The Banning-Idyllwild Panoramic Highway winds 100 miles or so through the Santa Rosa Mountains just south of Palm Springs, California, through bone-white sands and boulder-strewn deserts and towering canyons reaching thousands of feet into the air. The highway has more curves than Sofia Vergara — you can see them over our shoulders in the picture atop this post — and vistas that open up above hundreds of miles of empty plain and prairie, often without a soul in sight for days.
It would be a terrible place to hitchhike. But it’s the perfect spot to test drive cars.
I spent the better part of three days here in the desert, in the 95-degree heat under cloudless skies as blue as the Caribbean, with five of the world’s best car journalists and a dozen of the world’s finest automobiles — over a million dollars’ worth of steel and seatbelts.
Our mission: to pick the best of the best.
Modern automobiles aren’t just tires and boxes to get us from point A to point B, you see. They’re part of our lives, and increasingly technology platforms that tie into our smartphones, warn us of danger, hell, many even do the driving for us. Yet other car reviewers still look at them as they did in the ’70s: torque and horsepower and powertrains. We wanted to rate the entire package the way you would across a variety of metrics: drivability, value, technology, safety, styling and more.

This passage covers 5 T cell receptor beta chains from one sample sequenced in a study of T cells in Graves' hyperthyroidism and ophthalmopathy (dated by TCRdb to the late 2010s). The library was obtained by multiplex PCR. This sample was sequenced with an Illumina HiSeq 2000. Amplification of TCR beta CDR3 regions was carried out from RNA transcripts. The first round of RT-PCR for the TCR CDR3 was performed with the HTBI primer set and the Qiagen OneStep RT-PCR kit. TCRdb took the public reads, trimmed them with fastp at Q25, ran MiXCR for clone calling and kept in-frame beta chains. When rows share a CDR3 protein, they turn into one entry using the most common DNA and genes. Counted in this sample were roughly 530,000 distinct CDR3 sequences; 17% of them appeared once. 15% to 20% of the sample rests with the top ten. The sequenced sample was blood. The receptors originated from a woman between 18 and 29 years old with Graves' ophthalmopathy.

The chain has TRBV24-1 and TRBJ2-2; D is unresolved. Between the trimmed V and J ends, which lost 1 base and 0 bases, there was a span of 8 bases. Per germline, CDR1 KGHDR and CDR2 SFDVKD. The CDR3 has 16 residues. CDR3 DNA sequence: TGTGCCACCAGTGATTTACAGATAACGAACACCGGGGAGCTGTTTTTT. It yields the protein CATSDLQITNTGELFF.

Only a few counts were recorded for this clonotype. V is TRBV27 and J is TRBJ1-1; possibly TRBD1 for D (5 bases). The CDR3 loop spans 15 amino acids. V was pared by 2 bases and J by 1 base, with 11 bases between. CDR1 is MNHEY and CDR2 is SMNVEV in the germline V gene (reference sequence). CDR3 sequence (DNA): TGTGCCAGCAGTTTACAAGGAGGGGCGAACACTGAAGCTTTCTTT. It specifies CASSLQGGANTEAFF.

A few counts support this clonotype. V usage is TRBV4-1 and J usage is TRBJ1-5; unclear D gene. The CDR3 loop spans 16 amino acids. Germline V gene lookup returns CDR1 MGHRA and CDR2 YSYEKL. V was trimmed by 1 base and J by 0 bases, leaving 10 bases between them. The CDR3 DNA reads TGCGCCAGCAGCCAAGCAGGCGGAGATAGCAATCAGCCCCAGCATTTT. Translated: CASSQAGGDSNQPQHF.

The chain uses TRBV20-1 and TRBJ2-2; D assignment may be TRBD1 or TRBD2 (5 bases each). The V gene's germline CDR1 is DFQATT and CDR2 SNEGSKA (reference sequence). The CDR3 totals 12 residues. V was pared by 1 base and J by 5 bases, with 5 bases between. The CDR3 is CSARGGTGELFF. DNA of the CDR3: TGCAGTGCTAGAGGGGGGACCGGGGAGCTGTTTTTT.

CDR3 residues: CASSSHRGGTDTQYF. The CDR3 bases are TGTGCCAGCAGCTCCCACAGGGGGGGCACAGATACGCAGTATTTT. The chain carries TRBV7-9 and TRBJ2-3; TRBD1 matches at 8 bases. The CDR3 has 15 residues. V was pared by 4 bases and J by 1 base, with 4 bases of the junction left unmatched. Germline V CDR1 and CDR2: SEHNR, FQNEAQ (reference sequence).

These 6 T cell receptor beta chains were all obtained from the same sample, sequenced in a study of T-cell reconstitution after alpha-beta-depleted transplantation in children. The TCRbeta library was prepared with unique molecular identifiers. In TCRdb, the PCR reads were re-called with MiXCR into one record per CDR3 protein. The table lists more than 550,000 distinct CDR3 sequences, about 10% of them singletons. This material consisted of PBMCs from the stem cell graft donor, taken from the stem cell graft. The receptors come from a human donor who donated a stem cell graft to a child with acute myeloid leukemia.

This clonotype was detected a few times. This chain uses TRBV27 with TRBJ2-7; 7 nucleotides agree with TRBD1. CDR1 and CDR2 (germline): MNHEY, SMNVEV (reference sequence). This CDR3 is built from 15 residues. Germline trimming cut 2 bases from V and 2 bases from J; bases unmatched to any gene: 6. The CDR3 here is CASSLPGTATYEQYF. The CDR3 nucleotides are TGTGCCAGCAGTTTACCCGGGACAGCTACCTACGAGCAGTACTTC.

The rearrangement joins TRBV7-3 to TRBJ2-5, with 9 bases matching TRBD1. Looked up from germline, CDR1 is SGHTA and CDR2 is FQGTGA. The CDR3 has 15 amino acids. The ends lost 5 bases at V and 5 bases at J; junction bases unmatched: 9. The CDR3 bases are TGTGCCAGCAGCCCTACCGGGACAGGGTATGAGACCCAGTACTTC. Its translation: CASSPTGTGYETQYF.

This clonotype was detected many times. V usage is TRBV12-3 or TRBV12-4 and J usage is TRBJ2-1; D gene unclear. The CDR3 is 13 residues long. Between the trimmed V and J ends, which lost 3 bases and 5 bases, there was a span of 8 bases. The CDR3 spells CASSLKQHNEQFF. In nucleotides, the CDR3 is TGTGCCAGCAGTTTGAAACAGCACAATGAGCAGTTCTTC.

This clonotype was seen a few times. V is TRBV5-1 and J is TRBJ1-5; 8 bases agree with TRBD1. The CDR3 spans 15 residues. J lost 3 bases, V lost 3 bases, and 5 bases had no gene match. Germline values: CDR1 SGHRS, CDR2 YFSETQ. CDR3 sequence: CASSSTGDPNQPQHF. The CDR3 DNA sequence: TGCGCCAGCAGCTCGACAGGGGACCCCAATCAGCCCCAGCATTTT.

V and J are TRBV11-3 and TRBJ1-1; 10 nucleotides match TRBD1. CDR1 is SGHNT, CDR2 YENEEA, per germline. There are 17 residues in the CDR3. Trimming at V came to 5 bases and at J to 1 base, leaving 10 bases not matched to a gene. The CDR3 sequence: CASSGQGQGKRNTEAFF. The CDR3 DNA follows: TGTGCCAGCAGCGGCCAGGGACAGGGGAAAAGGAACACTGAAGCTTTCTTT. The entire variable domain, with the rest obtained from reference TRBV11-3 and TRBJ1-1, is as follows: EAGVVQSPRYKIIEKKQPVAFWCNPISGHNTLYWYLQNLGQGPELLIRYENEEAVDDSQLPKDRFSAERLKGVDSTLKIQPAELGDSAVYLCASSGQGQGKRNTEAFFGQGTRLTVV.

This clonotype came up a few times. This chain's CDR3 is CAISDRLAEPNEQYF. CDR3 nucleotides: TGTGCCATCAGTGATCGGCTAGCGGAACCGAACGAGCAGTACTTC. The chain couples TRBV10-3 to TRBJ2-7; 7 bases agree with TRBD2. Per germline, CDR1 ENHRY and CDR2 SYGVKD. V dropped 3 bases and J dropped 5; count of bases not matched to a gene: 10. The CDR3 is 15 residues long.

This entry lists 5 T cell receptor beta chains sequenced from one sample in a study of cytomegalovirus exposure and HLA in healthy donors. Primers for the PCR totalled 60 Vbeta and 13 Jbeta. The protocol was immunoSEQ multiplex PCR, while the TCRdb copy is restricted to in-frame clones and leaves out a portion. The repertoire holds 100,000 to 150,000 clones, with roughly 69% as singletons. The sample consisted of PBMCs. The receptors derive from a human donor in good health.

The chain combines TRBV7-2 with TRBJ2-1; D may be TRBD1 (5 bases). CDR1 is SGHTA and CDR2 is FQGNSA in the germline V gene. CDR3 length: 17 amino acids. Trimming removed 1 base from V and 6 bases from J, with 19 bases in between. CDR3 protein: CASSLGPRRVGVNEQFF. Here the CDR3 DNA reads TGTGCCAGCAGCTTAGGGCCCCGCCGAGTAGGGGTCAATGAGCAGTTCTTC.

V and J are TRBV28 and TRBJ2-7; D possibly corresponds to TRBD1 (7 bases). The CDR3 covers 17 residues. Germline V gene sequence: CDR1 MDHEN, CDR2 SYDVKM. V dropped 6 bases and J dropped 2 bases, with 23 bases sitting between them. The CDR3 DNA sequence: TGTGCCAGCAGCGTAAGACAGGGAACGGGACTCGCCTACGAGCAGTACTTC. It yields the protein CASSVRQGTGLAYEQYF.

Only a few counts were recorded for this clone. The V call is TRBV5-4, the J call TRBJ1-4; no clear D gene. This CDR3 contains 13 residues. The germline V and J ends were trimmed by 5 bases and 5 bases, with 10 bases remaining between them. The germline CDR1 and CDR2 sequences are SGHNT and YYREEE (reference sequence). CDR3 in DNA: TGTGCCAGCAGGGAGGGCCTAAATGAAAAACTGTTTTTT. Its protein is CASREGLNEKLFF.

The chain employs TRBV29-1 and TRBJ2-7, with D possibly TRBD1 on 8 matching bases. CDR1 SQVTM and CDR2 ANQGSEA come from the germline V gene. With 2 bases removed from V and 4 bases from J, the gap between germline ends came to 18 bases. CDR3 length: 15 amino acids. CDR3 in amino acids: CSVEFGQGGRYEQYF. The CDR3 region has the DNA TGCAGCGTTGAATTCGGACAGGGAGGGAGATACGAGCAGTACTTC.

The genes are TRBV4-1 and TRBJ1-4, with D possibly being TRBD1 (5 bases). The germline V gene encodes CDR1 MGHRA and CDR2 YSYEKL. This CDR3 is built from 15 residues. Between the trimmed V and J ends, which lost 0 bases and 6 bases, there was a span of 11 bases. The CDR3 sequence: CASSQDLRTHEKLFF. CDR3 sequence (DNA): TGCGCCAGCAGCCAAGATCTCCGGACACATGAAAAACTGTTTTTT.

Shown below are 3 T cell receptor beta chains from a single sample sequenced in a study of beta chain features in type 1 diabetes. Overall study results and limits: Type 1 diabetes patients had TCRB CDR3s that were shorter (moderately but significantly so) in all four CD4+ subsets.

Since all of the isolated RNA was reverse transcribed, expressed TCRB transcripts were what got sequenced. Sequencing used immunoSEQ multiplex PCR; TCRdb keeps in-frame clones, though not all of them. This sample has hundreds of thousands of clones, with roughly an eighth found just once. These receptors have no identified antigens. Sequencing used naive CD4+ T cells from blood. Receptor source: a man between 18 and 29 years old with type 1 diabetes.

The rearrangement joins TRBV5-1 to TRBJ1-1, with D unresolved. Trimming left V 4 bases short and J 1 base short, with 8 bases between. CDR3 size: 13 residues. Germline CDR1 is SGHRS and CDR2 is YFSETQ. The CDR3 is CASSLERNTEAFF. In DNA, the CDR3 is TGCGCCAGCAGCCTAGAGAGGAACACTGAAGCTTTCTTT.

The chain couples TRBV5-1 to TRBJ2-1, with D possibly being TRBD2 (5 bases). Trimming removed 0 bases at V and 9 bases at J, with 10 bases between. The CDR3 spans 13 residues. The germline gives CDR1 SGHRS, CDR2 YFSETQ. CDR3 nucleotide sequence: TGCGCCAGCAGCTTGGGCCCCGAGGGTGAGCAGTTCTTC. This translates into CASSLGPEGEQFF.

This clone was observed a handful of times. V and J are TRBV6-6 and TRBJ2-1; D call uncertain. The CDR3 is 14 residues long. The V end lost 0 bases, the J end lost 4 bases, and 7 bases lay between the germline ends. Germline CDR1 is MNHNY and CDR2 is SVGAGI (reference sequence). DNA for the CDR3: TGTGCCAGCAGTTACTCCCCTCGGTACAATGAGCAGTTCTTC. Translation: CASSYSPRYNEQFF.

Introducing the Digital Trends Car of the Year awards, the product of thousands of miles of road tests.
We looked not just at the car but at the features and technology that make the entire ride so wonderful.
To that end, I’m pleased to present the first annual Digital Trends Car of the Year awards, the product of thousands of miles of road tests. I met up with the team in Los Angeles in early April — Stephen Edelstein, Peter Braun, Andrew Hard, Alex Kalogianni, and Nick Jaynes. We spent days ripping through curves on the Banning-Idyllwild, which is also known as the Roy Wilson Memorial Highway, in cars that cost from $20K to more than $200K, from VW and Jaguar and Audi and GMC and more. We circled Big Bear Lake and dropped in on Big Bear donuts (you had me at ham and cheese croissant, Tim). We drove through San Bernardino National Forest, which appeared to have more scrub grass and shrubs than forest to me. And we left a lot of rubber in the mountains.
I’m personally in awe of the fearlessness of Chris Viglone, who recorded the entire event, sometimes while hanging out of the back of a moving Bentley at 50 miles per hour. His tireless energy kept us going as much as the horsepower beneath the hoods.
And a big thank you is due to lead automotive editor Nick Jaynes, without whose tireless work none of this would be possible. He organized the whole event, arranged the Corvettes and coupes, somehow battling a fever the entire time.
So without further ado, here’s the first annual Digital Trends Car of the Year awards! Did we miss your favorite? Or hit the nail on the head? Sound off in the comments. And make sure to stay tuned tomorrow, when we announce the winners in every category, including the coveted Car of the Year for 2015.